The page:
The disaster that became the Buffalo Bills' 2011 season was seen to be largely blamed on the poor performance of the injured offensive line.

The big boys of the offense started out tremendously and their work during the 5-2 start was enough to carry them to the fewest sacks in the NFL, as well as ranking them fifth in rushing yards per carry.

However, a lack of depth and a perceived need for more help at left tackle led Buffalo to focus a good portion of their attention on strengthening their O-line for 2012 and it was thought that strides had been made.

Until training camp.

In the first week and a half at St John Fischer College, the Bills have been shining on defense, but have looked a little underwhelming on the opposite side of the ball. Basically, the rebuilt defensive line has been rampaging right through the offensive line, often hurrying and spoiling any chance the offense has had to get in a groove.

During 11-on-11 drills this past weekend, the Bills went live, running eight full contact plays down near the red zone and saw the defense win that battle the majority of the time (5-3 in favor of the defensive unit). Even the second-string defensive line has had success facing the starting offensive line, both against the pass and the run, leading many to question what’s wrong.

Well, first there’s the slow progression of second round pick Cordy Glenn, who has looked a little lost at times practicing at left tackle with the first team. This past weekend, he was taken to school by new defensive end Mark Anderson as well as veteran tackle Kyle Williams, who both succeeded in either getting around Glenn to disrupt plays, or in just strong arming the rookie tackle back into Ryan Fitzpatrick.

Coach Chan Gailey, though, has been adamant about leaving Glenn in at left tackle, seeing that “Cordy needs every snap at left tackle that he can get” if he’s to be ready to start by the regular season.

To make matters worse, Chris Hairston may not be available to take over the left tackle job should Glenn continue to move forward so slowly. It seems that tackle Erik Pears, who had been the only Bills' offensive lineman to start every game at the same spot last season and just signed a three-year extension, may be healing more slower than expected from his offseason hernia operation.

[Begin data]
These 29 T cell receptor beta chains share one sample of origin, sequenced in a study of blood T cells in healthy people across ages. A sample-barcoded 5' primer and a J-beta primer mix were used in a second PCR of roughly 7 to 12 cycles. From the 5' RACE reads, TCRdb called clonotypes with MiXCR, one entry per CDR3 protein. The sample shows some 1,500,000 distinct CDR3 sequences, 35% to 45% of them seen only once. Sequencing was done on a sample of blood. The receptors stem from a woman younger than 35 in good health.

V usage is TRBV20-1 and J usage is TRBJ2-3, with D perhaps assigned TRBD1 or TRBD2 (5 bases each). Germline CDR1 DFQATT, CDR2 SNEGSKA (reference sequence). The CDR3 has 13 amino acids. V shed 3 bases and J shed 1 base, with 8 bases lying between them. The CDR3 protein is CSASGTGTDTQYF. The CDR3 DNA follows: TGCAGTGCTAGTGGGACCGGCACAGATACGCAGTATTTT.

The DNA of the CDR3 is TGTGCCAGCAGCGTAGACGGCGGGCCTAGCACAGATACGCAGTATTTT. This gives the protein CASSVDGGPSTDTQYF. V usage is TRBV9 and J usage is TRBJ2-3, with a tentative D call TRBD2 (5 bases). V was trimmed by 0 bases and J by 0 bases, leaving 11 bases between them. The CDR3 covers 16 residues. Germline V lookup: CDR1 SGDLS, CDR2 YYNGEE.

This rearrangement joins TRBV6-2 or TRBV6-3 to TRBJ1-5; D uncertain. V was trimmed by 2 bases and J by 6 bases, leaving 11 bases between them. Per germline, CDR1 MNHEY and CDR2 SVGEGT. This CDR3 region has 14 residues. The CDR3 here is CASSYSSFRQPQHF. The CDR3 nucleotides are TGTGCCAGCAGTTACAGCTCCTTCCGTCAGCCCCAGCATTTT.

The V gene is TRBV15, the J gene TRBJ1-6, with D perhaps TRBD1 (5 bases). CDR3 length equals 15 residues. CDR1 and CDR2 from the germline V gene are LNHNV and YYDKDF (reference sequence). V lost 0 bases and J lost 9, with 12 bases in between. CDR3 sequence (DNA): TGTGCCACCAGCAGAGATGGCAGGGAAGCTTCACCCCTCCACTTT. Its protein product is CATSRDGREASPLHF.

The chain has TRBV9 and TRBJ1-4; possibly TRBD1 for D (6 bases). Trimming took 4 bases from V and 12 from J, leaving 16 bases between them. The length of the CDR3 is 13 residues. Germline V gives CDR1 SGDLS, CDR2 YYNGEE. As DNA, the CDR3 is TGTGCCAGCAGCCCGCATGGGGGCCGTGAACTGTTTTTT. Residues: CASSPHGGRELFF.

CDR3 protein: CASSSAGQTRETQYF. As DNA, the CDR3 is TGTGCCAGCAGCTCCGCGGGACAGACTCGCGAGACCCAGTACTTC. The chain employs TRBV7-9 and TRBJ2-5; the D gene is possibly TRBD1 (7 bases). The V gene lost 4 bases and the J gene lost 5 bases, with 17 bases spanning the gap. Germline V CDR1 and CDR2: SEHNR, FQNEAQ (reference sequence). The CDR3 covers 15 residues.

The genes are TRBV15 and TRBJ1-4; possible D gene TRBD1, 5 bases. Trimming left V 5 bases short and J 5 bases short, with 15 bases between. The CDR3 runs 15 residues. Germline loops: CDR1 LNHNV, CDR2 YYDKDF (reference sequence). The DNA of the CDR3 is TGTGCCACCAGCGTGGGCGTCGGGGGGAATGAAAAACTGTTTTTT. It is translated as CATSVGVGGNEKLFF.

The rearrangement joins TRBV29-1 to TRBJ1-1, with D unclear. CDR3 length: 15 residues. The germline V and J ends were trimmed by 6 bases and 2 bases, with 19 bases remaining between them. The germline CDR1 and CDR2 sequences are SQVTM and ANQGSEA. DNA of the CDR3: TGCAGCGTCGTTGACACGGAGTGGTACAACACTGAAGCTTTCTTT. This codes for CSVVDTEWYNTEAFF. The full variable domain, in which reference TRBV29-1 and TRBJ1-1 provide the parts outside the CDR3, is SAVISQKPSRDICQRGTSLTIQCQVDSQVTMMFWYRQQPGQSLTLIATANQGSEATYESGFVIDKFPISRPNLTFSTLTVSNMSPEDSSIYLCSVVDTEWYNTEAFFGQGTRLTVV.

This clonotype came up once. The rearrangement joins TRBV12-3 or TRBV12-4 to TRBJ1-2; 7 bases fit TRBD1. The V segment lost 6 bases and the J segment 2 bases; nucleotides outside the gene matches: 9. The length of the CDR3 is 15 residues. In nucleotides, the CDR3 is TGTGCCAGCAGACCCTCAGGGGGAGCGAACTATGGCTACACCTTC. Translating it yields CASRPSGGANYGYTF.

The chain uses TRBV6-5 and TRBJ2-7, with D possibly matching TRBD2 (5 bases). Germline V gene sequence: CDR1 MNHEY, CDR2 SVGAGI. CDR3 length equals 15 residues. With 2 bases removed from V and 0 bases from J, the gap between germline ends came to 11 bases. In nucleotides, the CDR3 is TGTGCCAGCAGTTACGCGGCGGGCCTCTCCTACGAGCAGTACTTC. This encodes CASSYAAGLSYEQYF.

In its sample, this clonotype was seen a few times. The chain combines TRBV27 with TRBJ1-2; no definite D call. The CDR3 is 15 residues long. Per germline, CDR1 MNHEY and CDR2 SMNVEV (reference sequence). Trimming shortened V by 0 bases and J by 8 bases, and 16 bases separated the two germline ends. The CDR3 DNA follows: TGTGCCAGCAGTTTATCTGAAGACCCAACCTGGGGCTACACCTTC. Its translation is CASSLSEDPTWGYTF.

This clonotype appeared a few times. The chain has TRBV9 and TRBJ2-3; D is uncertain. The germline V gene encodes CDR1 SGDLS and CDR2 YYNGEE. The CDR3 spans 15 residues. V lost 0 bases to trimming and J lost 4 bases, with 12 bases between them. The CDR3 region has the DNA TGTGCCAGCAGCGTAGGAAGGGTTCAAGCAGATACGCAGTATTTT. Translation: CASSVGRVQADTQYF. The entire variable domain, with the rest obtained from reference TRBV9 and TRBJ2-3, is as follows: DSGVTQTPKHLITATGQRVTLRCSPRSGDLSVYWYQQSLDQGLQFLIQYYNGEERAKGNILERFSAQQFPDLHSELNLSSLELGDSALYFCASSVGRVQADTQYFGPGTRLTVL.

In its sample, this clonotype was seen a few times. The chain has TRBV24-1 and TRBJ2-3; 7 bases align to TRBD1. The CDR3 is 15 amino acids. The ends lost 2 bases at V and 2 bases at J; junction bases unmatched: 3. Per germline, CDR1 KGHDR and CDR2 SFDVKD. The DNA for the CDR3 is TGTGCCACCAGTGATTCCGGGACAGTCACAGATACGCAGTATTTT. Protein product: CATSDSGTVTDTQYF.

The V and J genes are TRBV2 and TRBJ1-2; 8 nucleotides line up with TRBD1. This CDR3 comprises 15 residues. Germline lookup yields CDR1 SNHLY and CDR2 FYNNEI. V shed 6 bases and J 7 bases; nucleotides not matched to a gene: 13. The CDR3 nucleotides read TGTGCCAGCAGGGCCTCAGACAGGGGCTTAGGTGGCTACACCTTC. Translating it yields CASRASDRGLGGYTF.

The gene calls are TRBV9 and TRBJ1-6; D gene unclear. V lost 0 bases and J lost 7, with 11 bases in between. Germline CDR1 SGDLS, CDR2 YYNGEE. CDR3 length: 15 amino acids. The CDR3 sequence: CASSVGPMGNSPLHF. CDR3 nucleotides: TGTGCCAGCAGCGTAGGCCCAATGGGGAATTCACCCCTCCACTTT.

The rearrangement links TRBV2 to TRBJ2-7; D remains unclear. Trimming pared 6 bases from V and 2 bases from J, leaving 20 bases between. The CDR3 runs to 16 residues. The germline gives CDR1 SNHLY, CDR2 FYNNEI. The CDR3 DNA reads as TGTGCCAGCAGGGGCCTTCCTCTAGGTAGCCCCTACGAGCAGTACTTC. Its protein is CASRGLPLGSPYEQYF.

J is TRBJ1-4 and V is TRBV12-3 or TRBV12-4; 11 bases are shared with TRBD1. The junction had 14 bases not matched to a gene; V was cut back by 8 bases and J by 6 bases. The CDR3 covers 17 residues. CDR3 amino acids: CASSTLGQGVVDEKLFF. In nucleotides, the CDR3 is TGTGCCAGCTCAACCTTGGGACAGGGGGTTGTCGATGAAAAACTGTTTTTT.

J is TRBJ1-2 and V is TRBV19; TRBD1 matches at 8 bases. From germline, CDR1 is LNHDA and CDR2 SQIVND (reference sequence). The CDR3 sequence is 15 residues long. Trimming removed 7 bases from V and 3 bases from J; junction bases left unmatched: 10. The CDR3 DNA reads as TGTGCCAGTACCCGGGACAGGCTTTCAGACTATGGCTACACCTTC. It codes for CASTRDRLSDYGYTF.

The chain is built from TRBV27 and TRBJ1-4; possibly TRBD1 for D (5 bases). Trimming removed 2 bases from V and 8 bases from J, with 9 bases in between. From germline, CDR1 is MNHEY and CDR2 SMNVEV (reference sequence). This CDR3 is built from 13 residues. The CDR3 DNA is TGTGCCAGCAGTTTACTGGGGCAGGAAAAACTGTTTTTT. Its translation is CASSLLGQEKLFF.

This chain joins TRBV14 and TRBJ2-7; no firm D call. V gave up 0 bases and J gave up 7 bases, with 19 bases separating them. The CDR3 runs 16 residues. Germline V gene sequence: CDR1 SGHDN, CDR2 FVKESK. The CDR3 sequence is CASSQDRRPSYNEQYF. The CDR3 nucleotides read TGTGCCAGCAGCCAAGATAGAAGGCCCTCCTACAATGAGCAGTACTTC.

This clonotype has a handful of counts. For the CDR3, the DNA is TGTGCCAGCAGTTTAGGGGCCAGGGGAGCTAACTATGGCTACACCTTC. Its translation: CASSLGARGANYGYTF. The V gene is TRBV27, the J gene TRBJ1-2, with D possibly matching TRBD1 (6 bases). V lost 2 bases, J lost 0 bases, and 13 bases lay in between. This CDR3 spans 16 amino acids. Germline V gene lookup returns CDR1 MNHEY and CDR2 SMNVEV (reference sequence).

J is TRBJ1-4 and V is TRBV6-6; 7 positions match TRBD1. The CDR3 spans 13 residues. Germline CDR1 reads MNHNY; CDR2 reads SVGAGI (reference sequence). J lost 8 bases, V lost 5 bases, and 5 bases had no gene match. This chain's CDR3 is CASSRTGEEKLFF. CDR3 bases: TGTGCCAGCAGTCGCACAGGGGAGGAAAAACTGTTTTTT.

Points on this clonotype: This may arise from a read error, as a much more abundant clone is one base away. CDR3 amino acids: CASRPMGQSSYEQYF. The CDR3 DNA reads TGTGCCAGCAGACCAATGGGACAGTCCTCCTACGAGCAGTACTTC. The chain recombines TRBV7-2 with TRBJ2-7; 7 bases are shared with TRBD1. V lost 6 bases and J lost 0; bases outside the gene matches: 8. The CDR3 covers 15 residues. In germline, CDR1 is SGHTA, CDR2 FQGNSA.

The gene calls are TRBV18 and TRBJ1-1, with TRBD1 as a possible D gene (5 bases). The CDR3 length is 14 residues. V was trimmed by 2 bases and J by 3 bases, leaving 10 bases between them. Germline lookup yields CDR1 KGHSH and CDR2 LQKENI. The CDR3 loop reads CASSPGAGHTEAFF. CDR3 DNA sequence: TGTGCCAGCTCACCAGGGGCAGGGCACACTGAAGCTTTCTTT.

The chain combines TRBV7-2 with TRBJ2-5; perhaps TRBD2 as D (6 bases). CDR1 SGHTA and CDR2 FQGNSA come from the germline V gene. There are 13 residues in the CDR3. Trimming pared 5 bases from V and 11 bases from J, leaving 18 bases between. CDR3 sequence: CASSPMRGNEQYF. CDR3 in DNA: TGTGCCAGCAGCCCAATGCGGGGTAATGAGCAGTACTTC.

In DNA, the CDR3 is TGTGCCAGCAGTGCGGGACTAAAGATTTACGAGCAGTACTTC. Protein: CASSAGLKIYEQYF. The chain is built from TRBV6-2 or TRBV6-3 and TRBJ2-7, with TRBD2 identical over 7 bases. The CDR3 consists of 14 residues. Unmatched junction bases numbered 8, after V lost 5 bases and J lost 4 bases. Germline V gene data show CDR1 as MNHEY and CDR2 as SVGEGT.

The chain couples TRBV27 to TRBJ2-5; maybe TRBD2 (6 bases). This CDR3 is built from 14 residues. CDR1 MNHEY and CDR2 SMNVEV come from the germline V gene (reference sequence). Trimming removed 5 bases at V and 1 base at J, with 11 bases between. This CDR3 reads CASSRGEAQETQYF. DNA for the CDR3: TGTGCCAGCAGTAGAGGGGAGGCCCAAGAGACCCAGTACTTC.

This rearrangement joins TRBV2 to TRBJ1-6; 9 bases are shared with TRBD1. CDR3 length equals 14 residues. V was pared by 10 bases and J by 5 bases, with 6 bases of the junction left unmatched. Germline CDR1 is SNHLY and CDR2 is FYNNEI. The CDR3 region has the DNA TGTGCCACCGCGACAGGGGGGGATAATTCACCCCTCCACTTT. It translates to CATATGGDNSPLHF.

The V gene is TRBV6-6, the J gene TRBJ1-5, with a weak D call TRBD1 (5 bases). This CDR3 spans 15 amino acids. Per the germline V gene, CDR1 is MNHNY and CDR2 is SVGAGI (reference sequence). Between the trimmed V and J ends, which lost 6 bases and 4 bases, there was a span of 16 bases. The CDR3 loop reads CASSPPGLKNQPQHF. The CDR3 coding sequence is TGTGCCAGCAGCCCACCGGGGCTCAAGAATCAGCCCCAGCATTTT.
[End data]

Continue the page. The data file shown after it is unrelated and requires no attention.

As a result, Hairston, along with Sam Young (who wasn’t even projected to make the team at the start of camp) and fifth-round pick Zebrie Sanders from Florida State, have been running a three-man rotation at the right tackle spot, which is giving Glenn the chance to (hopefully) get more assured at left tackle, but may cause problems if Pears isn’t ready to go soon.

Regardless, the results haven’t been all too spectacular at either tackle spot (Mario Williams is tearing up the right side) and though coach Gailey hasn’t been ready to label it a “major concern”, it still is a little worrisome.

Then there’s oft-injured and still recovering center Eric Wood, who is entering his third season with Buffalo this year, but has yet to stay healthy a full 16 games, playing just 33 of a possible 48 games in his career. When he’s in, Wood is a great field general at the line and has developed a great simpatico with quarterback Fitzpatrick, but his rehab from a torn ACL suffered Week 10 last season has been slow and safe to say the least.

Granted, guard Kraig Urbik has look solid in camp playing center, continuing the standout work he put in to end the 2011 season at the position, but it would be better to see Wood in front of Fitzpatrick and Urbik back in the guard spot he excels at the most. As of now, Wood isn’t slated for the first preseason game against Washington and though he claims to be “closer to 100 percent”, he has still been severely limited in practice.

So, while the defense has been progressing well beyond the 2011 version, living up to much of the hype and price tag, the Buffalo offense has been stymied in their growth, with the first-stringers too often looking like the second-team.

With a porous and overwhelmed offensive line too often allowing defensive bodies into the backfield, Fitzpatrick is regressing to throwing off his back foot again (or scrambling for his life) and the running game just isn’t getting a chance to truly explore what they can do with a healthy C.J. Spiller and Fred Jackson.

Again, the problem seems to be no depth in talent should injuries continue to add up, which was what Buffalo set out to fix in the offseason.

Unless the offensive line can start figuring things out and start to play as a unit, all that work to bring back names like Steve Johnson, Fitzpatrick, and Jackson could be for nothing, because without the time to run plays, there’s little hope of successfully executing Gailey’s offensive playbook.